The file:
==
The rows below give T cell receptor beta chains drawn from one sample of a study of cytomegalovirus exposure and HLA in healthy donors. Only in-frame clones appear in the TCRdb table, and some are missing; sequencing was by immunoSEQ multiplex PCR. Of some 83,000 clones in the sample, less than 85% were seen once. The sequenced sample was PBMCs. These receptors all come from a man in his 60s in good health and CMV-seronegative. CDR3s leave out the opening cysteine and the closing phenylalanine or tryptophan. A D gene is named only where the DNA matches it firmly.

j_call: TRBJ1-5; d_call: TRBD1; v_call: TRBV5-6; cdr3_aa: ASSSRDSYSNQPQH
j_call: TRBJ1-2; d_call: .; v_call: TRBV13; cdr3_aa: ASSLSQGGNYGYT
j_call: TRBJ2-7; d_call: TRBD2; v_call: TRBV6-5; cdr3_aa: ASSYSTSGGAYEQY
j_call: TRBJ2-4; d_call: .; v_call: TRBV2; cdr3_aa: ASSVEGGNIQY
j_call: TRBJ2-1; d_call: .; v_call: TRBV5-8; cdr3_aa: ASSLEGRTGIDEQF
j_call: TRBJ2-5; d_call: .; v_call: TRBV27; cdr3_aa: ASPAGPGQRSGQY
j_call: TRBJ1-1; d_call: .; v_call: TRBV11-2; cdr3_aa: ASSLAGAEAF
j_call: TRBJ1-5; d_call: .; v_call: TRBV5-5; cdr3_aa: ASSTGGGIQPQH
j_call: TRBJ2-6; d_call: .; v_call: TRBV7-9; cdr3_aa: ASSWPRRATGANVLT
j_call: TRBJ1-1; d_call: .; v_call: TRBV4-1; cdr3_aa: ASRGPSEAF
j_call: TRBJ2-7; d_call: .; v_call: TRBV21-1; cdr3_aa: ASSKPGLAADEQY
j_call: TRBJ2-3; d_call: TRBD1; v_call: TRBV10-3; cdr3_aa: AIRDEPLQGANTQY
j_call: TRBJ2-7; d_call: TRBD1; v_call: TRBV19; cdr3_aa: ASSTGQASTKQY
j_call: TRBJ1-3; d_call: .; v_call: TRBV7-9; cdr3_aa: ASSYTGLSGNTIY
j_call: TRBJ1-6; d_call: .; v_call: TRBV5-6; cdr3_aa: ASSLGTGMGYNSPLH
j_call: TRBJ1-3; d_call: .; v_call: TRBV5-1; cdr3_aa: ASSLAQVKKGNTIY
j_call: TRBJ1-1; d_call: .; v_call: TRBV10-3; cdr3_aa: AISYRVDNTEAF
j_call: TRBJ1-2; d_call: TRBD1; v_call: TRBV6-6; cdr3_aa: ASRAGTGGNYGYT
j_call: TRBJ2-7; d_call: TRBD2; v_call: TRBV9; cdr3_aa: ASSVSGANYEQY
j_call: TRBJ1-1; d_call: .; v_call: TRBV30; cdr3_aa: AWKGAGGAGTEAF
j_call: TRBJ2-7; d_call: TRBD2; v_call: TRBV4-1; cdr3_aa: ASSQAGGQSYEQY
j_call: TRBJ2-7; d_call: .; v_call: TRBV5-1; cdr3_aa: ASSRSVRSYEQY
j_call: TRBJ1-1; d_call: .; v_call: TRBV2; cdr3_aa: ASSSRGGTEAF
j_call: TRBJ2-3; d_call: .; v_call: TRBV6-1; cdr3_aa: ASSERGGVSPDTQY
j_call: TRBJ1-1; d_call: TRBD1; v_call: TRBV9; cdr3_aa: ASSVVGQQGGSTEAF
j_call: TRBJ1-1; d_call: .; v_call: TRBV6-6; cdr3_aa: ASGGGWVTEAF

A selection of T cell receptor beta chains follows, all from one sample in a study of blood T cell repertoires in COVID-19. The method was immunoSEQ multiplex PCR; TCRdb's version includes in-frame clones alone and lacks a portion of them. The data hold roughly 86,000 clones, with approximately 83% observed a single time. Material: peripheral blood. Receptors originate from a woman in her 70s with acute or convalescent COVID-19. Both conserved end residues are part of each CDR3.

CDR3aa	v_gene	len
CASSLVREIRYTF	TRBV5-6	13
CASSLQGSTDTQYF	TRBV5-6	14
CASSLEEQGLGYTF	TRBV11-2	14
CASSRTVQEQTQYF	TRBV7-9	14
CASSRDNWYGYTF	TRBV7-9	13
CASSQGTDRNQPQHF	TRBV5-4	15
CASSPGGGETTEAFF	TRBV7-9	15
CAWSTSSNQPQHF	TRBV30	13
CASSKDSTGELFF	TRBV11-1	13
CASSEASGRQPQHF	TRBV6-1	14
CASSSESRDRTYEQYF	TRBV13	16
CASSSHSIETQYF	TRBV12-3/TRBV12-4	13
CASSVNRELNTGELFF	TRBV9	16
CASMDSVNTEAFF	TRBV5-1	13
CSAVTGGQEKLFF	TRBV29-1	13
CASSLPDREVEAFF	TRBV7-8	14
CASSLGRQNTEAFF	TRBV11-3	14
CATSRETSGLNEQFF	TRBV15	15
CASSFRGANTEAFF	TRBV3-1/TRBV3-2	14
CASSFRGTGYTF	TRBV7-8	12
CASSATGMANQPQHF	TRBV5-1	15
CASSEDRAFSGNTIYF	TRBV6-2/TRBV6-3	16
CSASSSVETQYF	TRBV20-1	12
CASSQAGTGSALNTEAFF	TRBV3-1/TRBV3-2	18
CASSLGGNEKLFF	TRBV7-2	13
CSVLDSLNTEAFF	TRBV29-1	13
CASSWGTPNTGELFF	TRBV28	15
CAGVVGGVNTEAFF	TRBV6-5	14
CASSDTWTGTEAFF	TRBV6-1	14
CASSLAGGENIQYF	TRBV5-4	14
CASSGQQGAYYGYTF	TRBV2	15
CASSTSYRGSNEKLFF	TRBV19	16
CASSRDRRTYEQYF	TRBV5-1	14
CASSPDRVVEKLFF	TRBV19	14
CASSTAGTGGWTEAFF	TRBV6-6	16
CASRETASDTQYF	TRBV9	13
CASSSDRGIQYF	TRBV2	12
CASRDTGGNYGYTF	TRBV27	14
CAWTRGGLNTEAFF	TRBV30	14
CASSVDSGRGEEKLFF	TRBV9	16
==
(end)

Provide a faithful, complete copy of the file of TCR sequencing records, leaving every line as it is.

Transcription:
The rows below give T cell receptor beta chains drawn from one sample of a study of cytomegalovirus exposure and HLA in healthy donors. Only in-frame clones appear in the TCRdb table, and some are missing; sequencing was by immunoSEQ multiplex PCR. Of some 83,000 clones in the sample, less than 85% were seen once. The sequenced sample was PBMCs. These receptors all come from a man in his 60s in good health and CMV-seronegative. CDR3s leave out the opening cysteine and the closing phenylalanine or tryptophan. A D gene is named only where the DNA matches it firmly.

j_call: TRBJ1-5; d_call: TRBD1; v_call: TRBV5-6; cdr3_aa: ASSSRDSYSNQPQH
j_call: TRBJ1-2; d_call: .; v_call: TRBV13; cdr3_aa: ASSLSQGGNYGYT
j_call: TRBJ2-7; d_call: TRBD2; v_call: TRBV6-5; cdr3_aa: ASSYSTSGGAYEQY
j_call: TRBJ2-4; d_call: .; v_call: TRBV2; cdr3_aa: ASSVEGGNIQY
j_call: TRBJ2-1; d_call: .; v_call: TRBV5-8; cdr3_aa: ASSLEGRTGIDEQF
j_call: TRBJ2-5; d_call: .; v_call: TRBV27; cdr3_aa: ASPAGPGQRSGQY
j_call: TRBJ1-1; d_call: .; v_call: TRBV11-2; cdr3_aa: ASSLAGAEAF
j_call: TRBJ1-5; d_call: .; v_call: TRBV5-5; cdr3_aa: ASSTGGGIQPQH
j_call: TRBJ2-6; d_call: .; v_call: TRBV7-9; cdr3_aa: ASSWPRRATGANVLT
j_call: TRBJ1-1; d_call: .; v_call: TRBV4-1; cdr3_aa: ASRGPSEAF
j_call: TRBJ2-7; d_call: .; v_call: TRBV21-1; cdr3_aa: ASSKPGLAADEQY
j_call: TRBJ2-3; d_call: TRBD1; v_call: TRBV10-3; cdr3_aa: AIRDEPLQGANTQY
j_call: TRBJ2-7; d_call: TRBD1; v_call: TRBV19; cdr3_aa: ASSTGQASTKQY
j_call: TRBJ1-3; d_call: .; v_call: TRBV7-9; cdr3_aa: ASSYTGLSGNTIY
j_call: TRBJ1-6; d_call: .; v_call: TRBV5-6; cdr3_aa: ASSLGTGMGYNSPLH
j_call: TRBJ1-3; d_call: .; v_call: TRBV5-1; cdr3_aa: ASSLAQVKKGNTIY
j_call: TRBJ1-1; d_call: .; v_call: TRBV10-3; cdr3_aa: AISYRVDNTEAF
j_call: TRBJ1-2; d_call: TRBD1; v_call: TRBV6-6; cdr3_aa: ASRAGTGGNYGYT
j_call: TRBJ2-7; d_call: TRBD2; v_call: TRBV9; cdr3_aa: ASSVSGANYEQY
j_call: TRBJ1-1; d_call: .; v_call: TRBV30; cdr3_aa: AWKGAGGAGTEAF
j_call: TRBJ2-7; d_call: TRBD2; v_call: TRBV4-1; cdr3_aa: ASSQAGGQSYEQY
j_call: TRBJ2-7; d_call: .; v_call: TRBV5-1; cdr3_aa: ASSRSVRSYEQY
j_call: TRBJ1-1; d_call: .; v_call: TRBV2; cdr3_aa: ASSSRGGTEAF
j_call: TRBJ2-3; d_call: .; v_call: TRBV6-1; cdr3_aa: ASSERGGVSPDTQY
j_call: TRBJ1-1; d_call: TRBD1; v_call: TRBV9; cdr3_aa: ASSVVGQQGGSTEAF
j_call: TRBJ1-1; d_call: .; v_call: TRBV6-6; cdr3_aa: ASGGGWVTEAF

A selection of T cell receptor beta chains follows, all from one sample in a study of blood T cell repertoires in COVID-19. The method was immunoSEQ multiplex PCR; TCRdb's version includes in-frame clones alone and lacks a portion of them. The data hold roughly 86,000 clones, with approximately 83% observed a single time. Material: peripheral blood. Receptors originate from a woman in her 70s with acute or convalescent COVID-19. Both conserved end residues are part of each CDR3.

CDR3aa	v_gene	len
CASSLVREIRYTF	TRBV5-6	13
CASSLQGSTDTQYF	TRBV5-6	14
CASSLEEQGLGYTF	TRBV11-2	14
CASSRTVQEQTQYF	TRBV7-9	14
CASSRDNWYGYTF	TRBV7-9	13
CASSQGTDRNQPQHF	TRBV5-4	15
CASSPGGGETTEAFF	TRBV7-9	15
CAWSTSSNQPQHF	TRBV30	13
CASSKDSTGELFF	TRBV11-1	13
CASSEASGRQPQHF	TRBV6-1	14
CASSSESRDRTYEQYF	TRBV13	16
CASSSHSIETQYF	TRBV12-3/TRBV12-4	13
CASSVNRELNTGELFF	TRBV9	16
CASMDSVNTEAFF	TRBV5-1	13
CSAVTGGQEKLFF	TRBV29-1	13
CASSLPDREVEAFF	TRBV7-8	14
CASSLGRQNTEAFF	TRBV11-3	14
CATSRETSGLNEQFF	TRBV15	15
CASSFRGANTEAFF	TRBV3-1/TRBV3-2	14
CASSFRGTGYTF	TRBV7-8	12
CASSATGMANQPQHF	TRBV5-1	15
CASSEDRAFSGNTIYF	TRBV6-2/TRBV6-3	16
CSASSSVETQYF	TRBV20-1	12
CASSQAGTGSALNTEAFF	TRBV3-1/TRBV3-2	18
CASSLGGNEKLFF	TRBV7-2	13
CSVLDSLNTEAFF	TRBV29-1	13
CASSWGTPNTGELFF	TRBV28	15
CAGVVGGVNTEAFF	TRBV6-5	14
CASSDTWTGTEAFF	TRBV6-1	14
CASSLAGGENIQYF	TRBV5-4	14
CASSGQQGAYYGYTF	TRBV2	15
CASSTSYRGSNEKLFF	TRBV19	16
CASSRDRRTYEQYF	TRBV5-1	14
CASSPDRVVEKLFF	TRBV19	14
CASSTAGTGGWTEAFF	TRBV6-6	16
CASRETASDTQYF	TRBV9	13
CASSSDRGIQYF	TRBV2	12
CASRDTGGNYGYTF	TRBV27	14
CAWTRGGLNTEAFF	TRBV30	14
CASSVDSGRGEEKLFF	TRBV9	16